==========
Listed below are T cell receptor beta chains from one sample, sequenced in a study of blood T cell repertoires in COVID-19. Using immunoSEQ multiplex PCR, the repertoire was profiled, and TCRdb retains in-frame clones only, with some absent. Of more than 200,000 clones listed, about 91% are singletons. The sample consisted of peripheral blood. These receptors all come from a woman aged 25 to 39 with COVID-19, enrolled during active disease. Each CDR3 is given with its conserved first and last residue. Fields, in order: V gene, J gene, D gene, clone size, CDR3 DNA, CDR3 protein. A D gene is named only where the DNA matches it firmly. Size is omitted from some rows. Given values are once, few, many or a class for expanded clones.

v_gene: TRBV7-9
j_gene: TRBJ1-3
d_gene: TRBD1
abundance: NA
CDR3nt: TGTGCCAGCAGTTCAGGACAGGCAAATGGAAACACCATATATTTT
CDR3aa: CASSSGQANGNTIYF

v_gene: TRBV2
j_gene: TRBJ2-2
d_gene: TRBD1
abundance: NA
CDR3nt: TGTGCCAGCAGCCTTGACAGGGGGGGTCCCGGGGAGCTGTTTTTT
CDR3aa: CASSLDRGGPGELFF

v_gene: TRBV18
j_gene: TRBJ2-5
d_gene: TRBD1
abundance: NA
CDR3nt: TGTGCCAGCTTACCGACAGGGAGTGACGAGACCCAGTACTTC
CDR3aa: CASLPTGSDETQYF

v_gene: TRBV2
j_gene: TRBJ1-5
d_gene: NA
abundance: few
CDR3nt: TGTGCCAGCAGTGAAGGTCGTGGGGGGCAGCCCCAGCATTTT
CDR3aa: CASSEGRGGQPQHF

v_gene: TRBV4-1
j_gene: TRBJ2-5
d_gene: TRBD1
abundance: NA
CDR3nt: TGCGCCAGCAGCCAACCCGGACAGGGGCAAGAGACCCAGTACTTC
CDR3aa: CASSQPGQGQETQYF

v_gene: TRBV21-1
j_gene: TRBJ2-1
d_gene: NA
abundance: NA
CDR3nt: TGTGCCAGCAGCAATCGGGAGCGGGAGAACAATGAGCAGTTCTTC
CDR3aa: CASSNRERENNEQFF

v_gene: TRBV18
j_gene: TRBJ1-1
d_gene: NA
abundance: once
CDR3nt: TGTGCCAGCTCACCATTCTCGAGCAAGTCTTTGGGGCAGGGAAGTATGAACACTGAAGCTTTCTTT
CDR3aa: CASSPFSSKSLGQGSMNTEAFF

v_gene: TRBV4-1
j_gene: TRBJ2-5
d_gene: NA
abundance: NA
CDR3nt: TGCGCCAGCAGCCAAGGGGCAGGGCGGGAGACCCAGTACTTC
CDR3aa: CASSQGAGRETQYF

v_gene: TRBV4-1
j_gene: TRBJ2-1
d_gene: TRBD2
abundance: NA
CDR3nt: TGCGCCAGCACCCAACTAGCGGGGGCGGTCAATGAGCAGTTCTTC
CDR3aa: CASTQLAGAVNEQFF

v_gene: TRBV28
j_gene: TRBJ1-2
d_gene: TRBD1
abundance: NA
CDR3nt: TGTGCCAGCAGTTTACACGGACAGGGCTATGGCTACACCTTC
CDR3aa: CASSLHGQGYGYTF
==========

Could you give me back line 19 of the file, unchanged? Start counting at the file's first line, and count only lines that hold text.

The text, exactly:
CDR3aa: CASLPTGSDETQYF